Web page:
Tripped by infrared sensors, the cameras record images of animals that cross their paths, including the human kind.

While the cameras have not captured wolves, they did record an unwitting hiker relieving himself and a mad mooner exposing himself.

Before the December wolf sighting, Augeri planned to tuck away the cameras until March and spend three months entering and studying data.

Instead, the team placed cameras in five other locations in hopes of catching photographic proof. Each week, field technicians don several layers, fill their backpacks with extra batteries and film, strap on snowshoes and hike in to check the cameras ” even when temperatures dip below freezing.

Augeri stepped back to survey one camera site and gazed below at the rolling meadow and majestic mountains. Wolves, he said, would like the view.

“They like to have a prominence,” Augeri said.

Yes, there were natural paths from every direction for a wolf, or other predator, to cross the line of the camera.

But there also were paths by which they could avoid detection.

That just will not do for a scientific study aimed at recording as accurate information as possible.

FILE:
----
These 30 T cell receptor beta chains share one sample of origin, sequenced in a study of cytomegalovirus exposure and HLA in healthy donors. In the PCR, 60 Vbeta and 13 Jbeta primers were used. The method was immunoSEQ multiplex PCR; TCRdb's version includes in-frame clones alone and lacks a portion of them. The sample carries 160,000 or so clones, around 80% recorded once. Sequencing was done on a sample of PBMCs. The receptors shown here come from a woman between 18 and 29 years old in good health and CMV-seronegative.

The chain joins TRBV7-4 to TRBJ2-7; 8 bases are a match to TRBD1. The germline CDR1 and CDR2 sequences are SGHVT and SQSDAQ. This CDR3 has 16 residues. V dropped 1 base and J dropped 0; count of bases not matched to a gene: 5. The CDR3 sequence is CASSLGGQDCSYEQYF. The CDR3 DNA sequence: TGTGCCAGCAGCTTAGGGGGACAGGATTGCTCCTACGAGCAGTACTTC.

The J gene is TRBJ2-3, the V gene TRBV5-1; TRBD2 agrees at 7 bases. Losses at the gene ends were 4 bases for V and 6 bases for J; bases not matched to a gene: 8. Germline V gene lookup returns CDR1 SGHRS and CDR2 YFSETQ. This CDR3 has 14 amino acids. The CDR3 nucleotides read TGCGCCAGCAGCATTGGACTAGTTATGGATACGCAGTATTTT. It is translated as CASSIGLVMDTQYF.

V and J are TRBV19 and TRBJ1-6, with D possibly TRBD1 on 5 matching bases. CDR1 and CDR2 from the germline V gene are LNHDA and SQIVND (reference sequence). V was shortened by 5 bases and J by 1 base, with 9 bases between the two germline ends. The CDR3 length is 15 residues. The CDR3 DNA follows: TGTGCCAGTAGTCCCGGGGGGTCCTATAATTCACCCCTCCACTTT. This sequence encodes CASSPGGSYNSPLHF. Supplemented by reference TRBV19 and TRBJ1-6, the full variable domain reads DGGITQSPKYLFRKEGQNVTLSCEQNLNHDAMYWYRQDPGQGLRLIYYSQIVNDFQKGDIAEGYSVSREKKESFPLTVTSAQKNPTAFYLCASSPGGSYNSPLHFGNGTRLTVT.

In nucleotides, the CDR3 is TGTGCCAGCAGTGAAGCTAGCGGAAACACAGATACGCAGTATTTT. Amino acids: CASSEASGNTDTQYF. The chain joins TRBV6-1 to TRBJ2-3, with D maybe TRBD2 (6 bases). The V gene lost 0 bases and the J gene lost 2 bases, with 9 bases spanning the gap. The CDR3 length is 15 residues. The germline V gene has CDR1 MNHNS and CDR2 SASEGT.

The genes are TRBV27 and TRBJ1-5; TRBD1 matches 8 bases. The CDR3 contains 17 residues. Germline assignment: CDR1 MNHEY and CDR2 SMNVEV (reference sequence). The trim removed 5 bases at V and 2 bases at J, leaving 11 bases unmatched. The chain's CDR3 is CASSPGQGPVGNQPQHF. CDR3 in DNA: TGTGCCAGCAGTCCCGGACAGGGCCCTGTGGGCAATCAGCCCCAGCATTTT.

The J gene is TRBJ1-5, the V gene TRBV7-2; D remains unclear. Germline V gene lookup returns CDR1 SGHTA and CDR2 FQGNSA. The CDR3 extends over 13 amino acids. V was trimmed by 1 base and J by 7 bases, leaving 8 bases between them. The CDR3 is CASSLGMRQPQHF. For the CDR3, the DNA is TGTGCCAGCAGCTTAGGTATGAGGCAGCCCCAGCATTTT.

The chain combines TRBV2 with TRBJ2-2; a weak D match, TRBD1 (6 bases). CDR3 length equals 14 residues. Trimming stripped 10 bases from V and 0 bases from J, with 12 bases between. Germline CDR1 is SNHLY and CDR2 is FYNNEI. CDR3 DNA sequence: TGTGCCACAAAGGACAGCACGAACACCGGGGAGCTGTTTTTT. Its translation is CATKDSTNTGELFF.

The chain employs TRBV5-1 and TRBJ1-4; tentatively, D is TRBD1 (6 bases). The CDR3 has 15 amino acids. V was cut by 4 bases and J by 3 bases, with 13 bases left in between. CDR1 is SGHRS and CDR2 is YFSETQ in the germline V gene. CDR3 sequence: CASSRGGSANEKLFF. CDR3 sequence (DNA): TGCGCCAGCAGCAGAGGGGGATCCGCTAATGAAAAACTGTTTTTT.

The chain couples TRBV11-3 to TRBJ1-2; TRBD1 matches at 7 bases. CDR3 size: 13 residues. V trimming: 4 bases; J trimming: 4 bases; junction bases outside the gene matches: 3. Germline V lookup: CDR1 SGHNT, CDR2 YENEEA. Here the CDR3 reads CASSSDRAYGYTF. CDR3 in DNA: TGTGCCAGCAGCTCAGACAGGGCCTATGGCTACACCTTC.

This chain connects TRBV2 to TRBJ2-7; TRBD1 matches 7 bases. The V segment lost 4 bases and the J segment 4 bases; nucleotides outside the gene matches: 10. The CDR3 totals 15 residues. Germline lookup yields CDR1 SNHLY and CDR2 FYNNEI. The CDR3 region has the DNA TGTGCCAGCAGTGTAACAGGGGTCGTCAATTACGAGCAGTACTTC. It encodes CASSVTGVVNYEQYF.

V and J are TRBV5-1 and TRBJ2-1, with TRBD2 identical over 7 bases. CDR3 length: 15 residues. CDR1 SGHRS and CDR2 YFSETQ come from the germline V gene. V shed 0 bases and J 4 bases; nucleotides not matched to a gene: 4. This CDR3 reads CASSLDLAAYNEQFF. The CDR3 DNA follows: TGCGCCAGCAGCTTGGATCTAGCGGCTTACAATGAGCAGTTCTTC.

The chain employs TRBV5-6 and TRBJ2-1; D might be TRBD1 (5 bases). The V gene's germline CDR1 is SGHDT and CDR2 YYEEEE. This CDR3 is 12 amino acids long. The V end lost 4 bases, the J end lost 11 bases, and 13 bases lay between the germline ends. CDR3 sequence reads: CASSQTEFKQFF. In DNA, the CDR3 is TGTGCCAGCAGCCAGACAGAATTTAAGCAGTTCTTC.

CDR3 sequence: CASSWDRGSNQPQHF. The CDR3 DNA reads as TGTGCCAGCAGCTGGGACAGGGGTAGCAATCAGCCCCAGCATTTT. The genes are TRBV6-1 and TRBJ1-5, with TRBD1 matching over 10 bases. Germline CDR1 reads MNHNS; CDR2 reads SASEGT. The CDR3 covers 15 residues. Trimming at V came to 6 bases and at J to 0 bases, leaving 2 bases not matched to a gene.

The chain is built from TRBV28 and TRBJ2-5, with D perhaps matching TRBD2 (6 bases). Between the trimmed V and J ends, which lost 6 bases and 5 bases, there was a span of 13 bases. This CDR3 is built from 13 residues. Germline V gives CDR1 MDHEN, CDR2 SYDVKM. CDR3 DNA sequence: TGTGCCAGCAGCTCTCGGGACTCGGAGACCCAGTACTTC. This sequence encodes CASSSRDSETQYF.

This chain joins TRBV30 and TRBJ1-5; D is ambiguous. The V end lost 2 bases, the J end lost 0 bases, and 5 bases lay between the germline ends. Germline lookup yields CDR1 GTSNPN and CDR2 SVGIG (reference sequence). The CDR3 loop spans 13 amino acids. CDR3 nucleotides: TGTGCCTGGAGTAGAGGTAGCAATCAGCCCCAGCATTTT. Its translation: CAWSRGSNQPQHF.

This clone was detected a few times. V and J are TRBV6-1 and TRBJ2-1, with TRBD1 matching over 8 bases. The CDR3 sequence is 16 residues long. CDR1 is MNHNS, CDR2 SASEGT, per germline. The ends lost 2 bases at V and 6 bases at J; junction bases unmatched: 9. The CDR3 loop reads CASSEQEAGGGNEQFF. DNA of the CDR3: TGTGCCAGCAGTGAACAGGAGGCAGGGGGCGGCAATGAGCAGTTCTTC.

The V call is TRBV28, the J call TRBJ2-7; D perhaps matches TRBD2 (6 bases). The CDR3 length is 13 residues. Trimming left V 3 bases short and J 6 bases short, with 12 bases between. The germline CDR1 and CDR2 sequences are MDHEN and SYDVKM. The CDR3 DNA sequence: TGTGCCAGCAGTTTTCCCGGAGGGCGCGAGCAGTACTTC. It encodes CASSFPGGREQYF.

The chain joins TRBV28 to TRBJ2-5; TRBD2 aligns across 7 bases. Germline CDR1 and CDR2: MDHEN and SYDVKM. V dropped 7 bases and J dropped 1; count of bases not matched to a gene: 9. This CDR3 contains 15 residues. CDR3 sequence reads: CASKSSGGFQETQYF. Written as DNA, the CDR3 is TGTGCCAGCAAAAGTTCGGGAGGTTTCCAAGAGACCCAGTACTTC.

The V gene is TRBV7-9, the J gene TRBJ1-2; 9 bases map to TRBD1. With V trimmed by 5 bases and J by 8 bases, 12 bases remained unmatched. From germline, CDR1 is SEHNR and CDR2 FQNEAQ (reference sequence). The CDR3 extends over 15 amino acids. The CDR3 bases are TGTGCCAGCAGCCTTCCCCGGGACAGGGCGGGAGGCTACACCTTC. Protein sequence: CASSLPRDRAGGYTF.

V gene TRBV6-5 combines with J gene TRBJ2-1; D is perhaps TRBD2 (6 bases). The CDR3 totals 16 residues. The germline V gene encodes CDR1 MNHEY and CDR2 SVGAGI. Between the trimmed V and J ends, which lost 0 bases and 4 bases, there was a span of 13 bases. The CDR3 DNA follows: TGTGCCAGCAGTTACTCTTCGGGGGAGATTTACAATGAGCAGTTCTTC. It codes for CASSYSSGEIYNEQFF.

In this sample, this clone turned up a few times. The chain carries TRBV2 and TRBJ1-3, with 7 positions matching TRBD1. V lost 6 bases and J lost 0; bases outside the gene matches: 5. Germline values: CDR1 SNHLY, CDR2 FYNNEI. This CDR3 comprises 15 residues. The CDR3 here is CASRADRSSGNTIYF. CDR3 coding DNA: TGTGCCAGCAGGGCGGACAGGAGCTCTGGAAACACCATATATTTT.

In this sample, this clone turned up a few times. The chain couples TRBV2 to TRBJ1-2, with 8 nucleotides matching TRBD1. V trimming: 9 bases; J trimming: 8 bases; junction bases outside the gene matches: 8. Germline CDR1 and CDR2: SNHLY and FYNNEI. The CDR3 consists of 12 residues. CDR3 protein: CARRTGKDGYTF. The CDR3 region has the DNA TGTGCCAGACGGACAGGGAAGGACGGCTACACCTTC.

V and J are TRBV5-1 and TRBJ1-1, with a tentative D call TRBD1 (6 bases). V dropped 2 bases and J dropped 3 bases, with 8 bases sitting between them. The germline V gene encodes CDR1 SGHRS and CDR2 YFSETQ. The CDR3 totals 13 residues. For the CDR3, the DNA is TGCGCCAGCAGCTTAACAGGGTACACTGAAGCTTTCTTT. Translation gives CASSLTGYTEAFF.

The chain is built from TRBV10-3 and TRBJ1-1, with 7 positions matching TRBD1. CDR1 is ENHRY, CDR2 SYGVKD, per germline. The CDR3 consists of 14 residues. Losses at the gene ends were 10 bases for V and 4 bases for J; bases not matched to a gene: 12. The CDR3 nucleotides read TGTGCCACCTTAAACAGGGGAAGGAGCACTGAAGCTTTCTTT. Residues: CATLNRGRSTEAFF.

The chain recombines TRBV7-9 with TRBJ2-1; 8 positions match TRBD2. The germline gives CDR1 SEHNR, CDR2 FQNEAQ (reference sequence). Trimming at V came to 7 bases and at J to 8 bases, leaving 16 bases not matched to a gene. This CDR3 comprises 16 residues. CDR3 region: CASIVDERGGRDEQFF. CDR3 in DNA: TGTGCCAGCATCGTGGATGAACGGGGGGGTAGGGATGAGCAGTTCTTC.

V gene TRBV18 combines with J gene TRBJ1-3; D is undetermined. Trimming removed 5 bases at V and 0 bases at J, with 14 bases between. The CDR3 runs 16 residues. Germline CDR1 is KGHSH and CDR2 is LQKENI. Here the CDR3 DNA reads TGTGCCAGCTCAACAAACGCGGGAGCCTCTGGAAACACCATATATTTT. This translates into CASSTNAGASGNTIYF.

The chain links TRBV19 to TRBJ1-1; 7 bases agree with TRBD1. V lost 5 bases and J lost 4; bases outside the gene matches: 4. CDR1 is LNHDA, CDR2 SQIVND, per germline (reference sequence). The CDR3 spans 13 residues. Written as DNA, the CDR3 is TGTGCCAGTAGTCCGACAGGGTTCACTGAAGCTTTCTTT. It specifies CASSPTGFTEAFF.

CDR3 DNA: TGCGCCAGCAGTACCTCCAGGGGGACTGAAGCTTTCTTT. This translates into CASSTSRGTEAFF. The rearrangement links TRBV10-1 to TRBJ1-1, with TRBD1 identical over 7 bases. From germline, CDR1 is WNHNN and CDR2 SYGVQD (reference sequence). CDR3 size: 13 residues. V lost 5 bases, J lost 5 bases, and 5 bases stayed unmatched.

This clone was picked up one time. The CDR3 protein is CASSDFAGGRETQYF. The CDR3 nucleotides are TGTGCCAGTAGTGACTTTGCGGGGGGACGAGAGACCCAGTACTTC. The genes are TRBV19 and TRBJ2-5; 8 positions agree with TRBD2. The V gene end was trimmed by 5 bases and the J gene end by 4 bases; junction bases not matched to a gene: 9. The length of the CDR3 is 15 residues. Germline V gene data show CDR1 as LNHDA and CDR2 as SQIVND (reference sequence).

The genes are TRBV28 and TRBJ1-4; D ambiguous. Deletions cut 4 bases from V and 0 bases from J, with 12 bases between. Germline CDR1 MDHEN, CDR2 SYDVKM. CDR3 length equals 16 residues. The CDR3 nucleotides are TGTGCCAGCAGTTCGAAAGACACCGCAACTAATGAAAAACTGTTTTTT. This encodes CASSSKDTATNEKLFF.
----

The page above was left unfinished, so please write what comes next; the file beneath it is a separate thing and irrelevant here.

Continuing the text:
So in temperatures bitter enough to humble even the most confident, Augeri and assistant Stephanie Graham hauled armloads of dead wood to the camera site.

Carefully and thoughtfully, they placed each branch to block certain routes or stabbed it into the ground to create a sharp point.

Their deliberate moves crafted natural, almost haphazard-looking roadblocks and direction signs for the animals.

“It’s like a natural avenue for them,” Augeri said.

Satisfied, the team slogged through more snow, at times sinking knee-high, to the next camera. Again, new batteries, more film and duct tape.

At the crest of a nearby meadow, Augeri arched to the right and Graham to the left, eyes trained to the ground in search of tracks.

Moments later, he crouched to the snow after spotting the wolf or wolf-hybrid print.

“Guys, come here,” he shouted, digging into his pack for a tape measure and pointing out the four toes, pad and large span ” all indicators of a wolf.

“Looks like we got lucky.”

And in the excitement, some of the cold melted away.